In the meantime, Factory takes on the Happy Mondays, led by Shaun Ryder (Danny Cunningham), a ramshackle collective that Wilson insists is creative gold. He sees Ryder as the new W.B. Yeats, whilst the singer subsists on endless narcotics and is clearly out of control. As the label struggles on towards its own doom, the Mondays play at being a band, fail to record any meaningful music and play a significant role in ruining their own paymasters. All this is watched on with something approaching horror by Wilson’s ‘business’ partners, Alan Erasmus (Lennie James) and Rob Gretton (Paddy Considine), the latter a particular delight as his soft spoken veneer gradually gives way to violence when it all collapses around him. Factory’s philosophy is both undermined and defined by the final piece in the jigsaw, designer Peter Saville (Enzo Cilenti), who produces great artwork that Wilson loves, but always too late or at insane cost levels. His signature moment comes when he designs a record sleeve for New Order’s 12″ single Blue Monday, which has holes cut into the sleeve to represent a floppy disc. It’s so expensive to produce that the only saving grace is Wilson’s argument that no one will buy it; Blue Monday goes on to become the bestselling 12″ of all time.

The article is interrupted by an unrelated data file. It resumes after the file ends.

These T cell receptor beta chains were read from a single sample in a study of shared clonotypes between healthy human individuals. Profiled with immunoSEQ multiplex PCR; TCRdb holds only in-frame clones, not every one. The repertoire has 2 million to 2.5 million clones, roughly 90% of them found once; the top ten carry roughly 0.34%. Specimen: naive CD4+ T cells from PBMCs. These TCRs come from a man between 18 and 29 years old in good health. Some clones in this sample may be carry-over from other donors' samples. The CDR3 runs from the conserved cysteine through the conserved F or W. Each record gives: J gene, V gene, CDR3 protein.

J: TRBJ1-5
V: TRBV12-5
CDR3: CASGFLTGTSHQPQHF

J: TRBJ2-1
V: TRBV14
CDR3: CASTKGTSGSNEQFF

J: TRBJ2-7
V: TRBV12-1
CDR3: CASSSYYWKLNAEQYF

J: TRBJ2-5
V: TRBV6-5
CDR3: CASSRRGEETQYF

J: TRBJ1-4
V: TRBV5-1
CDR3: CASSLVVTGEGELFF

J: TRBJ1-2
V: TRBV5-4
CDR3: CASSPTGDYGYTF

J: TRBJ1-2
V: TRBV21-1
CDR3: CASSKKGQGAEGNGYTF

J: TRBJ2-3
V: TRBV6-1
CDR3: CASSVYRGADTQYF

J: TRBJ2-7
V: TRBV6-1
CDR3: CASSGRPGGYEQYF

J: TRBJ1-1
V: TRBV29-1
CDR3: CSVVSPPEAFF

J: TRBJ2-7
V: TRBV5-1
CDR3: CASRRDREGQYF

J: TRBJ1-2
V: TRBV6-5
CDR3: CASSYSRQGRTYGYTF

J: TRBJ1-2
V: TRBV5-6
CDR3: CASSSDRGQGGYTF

That’s one of the many true, though from a business perspective almost unbelievable, stories that are replayed in the film. But there’s also fantasy, as in the scene where Wilson’s wife, Lindsey (Shirley Henderson) screws Howard Devoto (Martin Hancock) in revenge for his own indiscretions. As the episode ends with Wilson getting his car keys from the very toilet cubicle in which they’re shagging, the camera cuts to the real Devoto, who claims he has no recollection of this incident ever taking place. Wilson justifies the story by quoting John Ford, arguing when legend becomes fact, print the legend.